The Shot Heard 'Round the World Robert Sheridan bobsheridan firstname.lastname@example.org
That's good, Neal. I hadda look twice at that Dusty Baker reference too. He's the current manager of the Giants, and a good one. I couldn't remember Rhodes, but now I remember him cleaning house that post-season.
Lemme tellya about something in today's book review section of the paper. The book is called "Past Time - Baseball as History," by Jules Tygiel. It's about how baseball became so popular in America.
According to the reviewer, David Davis, Tygiel writes,
"[Babe] Ruth emerged as a national figure simultaneously with the new technologies and media forms transforming American communications."
That must refer to radio and newsreels in the 'Twenties.
"Tygiel takes another familiar topic - Bobby Thomson's "Shot Heard 'Round the World," recognized as the most famous home run in baseball history - and reanalyzes its cultural importance. Thomson's hit, argues Tygiel, was much more than just a Pennant-winning blast that propelled the New York Giants into the 1951 World Series. It was 'the first nationally televised sports highlight,' and one that reflected "the centrality of New York in both the baseball and the American universe at mid-century."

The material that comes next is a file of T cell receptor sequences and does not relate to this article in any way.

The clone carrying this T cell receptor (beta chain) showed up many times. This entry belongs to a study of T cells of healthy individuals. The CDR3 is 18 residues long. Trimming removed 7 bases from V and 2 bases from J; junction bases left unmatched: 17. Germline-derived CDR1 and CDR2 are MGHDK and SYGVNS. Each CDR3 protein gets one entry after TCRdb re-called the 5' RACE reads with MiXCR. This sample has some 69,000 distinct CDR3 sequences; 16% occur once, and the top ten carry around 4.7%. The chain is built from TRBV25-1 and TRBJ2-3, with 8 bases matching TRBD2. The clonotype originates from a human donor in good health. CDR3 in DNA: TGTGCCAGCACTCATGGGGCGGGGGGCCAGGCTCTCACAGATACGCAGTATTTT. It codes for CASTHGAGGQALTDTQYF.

"By the end of the 1950s, New York City's position had changed. In 1958, Giants owner Horace [Boooo!] Stoneham moved the team to San Francisco, ostensibly to take advantage of the burgeoning West Coast market. But this action, as well as the Brooklyn [another Booo!] Dodgers' move to Los Angeles, wasn't taken in a vacuum."
"These transfers," writes Tygiel, "reflected the broader changes affecting the nation as the country's economic and population base shifted from the Northeast and the Midwest into the South, Southwest, and Far West."
I don't think that detracts from Thomson's huge homer.
PS: Always wondered why I came out here. :)
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